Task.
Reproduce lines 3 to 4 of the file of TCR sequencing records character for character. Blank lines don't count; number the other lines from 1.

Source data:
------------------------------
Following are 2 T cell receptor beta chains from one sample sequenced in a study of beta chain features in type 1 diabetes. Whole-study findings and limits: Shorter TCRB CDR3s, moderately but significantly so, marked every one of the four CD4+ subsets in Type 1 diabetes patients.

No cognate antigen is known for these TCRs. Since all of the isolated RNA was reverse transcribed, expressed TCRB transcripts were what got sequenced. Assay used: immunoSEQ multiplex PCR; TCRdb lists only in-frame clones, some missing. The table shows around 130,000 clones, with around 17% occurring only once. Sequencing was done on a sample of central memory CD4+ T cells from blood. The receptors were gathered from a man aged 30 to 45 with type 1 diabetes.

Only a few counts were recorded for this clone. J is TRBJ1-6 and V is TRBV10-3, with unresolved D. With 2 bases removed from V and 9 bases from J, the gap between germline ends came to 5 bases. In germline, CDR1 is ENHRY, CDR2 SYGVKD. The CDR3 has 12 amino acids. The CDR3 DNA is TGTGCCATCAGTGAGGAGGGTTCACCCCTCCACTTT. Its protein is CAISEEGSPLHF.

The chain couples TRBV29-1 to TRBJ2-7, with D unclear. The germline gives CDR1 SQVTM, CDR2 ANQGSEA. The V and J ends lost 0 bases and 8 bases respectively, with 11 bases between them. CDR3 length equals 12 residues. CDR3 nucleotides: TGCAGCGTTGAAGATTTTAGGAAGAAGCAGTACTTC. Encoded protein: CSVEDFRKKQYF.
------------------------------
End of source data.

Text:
Only a few counts were recorded for this clone. J is TRBJ1-6 and V is TRBV10-3, with unresolved D. With 2 bases removed from V and 9 bases from J, the gap between germline ends came to 5 bases. In germline, CDR1 is ENHRY, CDR2 SYGVKD. The CDR3 has 12 amino acids. The CDR3 DNA is TGTGCCATCAGTGAGGAGGGTTCACCCCTCCACTTT. Its protein is CAISEEGSPLHF.

The chain couples TRBV29-1 to TRBJ2-7, with D unclear. The germline gives CDR1 SQVTM, CDR2 ANQGSEA. The V and J ends lost 0 bases and 8 bases respectively, with 11 bases between them. CDR3 length equals 12 residues. CDR3 nucleotides: TGCAGCGTTGAAGATTTTAGGAAGAAGCAGTACTTC. Encoded protein: CSVEDFRKKQYF.